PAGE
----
Manhattan Condo Calls for Art Lovers

Developers put the finishing touches on a sophisticated luxury condo tower for the artsy elite.

By Veronica Grecu

MADGI 560 West 24th Street NYC exterior 1 medNew York—The most coveted art block in West Chelsea just got even more artistically vibrant now that developers have completed a new luxury building—one that was designed for art collectors and people affiliated with the arts.

A unique partnership between developers Adam Gordon Holdings and Tavros Development recently wrapped up work on an 11-story tower located at 560 W 24th St. directly across the street from the Gagosian Gallery in Manhattan’s trendy High Line arts district.

Designed by Montroy Andersen DeMarco (MADGI) and Steven Harris Architects, the 40,000-square-foot luxury building includes eight residences: six full-floor, single-level units on floors two to seven, as two duplexes on floors eight-nine and 10-11.

“The building and residences within were designed to accommodate the specific needs of art collectors attracted to the area, which is known for numerous art galleries and its cultural life. The units feature expansive walls and lighting designed for art display. The glass-enclosed top duplex features a roof overhang that protects artwork within from direct sunlight,” said MADGI Principal Richard J. DeMarco, AIA.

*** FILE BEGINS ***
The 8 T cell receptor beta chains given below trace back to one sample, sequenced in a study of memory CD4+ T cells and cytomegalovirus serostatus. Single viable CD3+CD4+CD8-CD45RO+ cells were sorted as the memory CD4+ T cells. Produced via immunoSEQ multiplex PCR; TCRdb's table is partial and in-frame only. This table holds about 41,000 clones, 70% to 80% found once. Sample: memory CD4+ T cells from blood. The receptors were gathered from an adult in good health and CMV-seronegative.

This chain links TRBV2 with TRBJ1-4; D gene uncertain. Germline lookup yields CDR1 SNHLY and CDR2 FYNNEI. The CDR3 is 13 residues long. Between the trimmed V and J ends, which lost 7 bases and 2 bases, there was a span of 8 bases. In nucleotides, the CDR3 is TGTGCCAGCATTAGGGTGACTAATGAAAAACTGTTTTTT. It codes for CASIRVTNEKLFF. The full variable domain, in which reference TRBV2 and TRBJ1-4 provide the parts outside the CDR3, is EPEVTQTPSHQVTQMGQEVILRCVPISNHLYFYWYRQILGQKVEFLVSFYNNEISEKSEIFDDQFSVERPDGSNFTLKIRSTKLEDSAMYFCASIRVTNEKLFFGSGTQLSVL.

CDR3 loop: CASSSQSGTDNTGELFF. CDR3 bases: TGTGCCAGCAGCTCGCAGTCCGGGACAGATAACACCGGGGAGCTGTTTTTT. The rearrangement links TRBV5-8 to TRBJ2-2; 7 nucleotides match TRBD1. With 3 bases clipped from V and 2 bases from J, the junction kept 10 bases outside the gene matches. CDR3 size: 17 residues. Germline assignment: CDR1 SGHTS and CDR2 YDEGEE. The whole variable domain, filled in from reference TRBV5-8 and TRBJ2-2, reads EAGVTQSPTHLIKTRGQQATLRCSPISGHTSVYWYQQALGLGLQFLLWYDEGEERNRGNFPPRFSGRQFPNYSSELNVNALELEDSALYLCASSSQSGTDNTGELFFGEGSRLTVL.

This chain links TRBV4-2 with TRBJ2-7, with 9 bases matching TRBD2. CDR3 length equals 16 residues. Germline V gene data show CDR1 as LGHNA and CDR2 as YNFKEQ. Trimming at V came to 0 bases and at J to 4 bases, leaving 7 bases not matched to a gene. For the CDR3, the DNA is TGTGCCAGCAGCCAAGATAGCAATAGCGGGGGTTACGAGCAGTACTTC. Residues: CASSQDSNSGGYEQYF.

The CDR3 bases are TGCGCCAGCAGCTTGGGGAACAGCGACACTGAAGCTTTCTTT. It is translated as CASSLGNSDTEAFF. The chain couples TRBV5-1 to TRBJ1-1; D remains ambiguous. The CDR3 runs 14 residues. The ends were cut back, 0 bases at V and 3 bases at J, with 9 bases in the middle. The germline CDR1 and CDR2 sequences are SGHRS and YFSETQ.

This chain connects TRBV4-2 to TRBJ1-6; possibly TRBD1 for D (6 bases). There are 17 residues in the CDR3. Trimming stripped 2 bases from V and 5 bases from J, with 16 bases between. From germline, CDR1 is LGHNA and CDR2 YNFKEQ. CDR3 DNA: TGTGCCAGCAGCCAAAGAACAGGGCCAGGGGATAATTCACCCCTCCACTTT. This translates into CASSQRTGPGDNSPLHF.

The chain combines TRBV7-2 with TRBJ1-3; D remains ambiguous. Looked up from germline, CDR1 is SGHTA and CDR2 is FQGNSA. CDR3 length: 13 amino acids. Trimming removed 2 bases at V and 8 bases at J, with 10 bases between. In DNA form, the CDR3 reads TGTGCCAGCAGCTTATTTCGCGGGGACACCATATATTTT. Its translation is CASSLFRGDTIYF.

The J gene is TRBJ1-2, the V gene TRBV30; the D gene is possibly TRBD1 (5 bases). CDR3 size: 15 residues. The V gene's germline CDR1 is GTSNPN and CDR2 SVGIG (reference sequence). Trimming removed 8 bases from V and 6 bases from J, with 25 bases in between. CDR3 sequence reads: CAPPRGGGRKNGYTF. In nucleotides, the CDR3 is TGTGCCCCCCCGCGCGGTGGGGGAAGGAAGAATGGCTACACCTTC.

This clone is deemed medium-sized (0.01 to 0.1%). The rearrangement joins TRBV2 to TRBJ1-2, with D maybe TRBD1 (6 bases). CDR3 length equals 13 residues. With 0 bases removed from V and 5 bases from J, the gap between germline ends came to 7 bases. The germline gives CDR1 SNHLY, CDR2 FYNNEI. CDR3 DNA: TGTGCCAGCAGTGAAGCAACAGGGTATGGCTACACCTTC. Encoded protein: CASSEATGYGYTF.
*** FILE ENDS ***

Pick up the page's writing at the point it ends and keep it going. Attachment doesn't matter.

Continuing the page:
Ranging in size from approximately 3,200 square feet to 6,000 square feet and featuring outdoor spaces, including balconies and large terraces in the duplexes, the residences come with multi-zone heating and cooling systems with humidity controls, as well plywood-reinforced walls and lighting designed for art display.

The building also features a lobby on the ground floor, as well as the main exhibit space for the prominent C24 art gallery that occupies total of 4,500 square feet of space on the building’s first two stories. C24 Gallery provides a platform for contemporary artists in all formats and media who have received critical acclaim in various art galleries around the world and is dedicated to a geographically diverse program. The gallery’s lower floor features an atrium rising 22 feet and adorned with a skylight.

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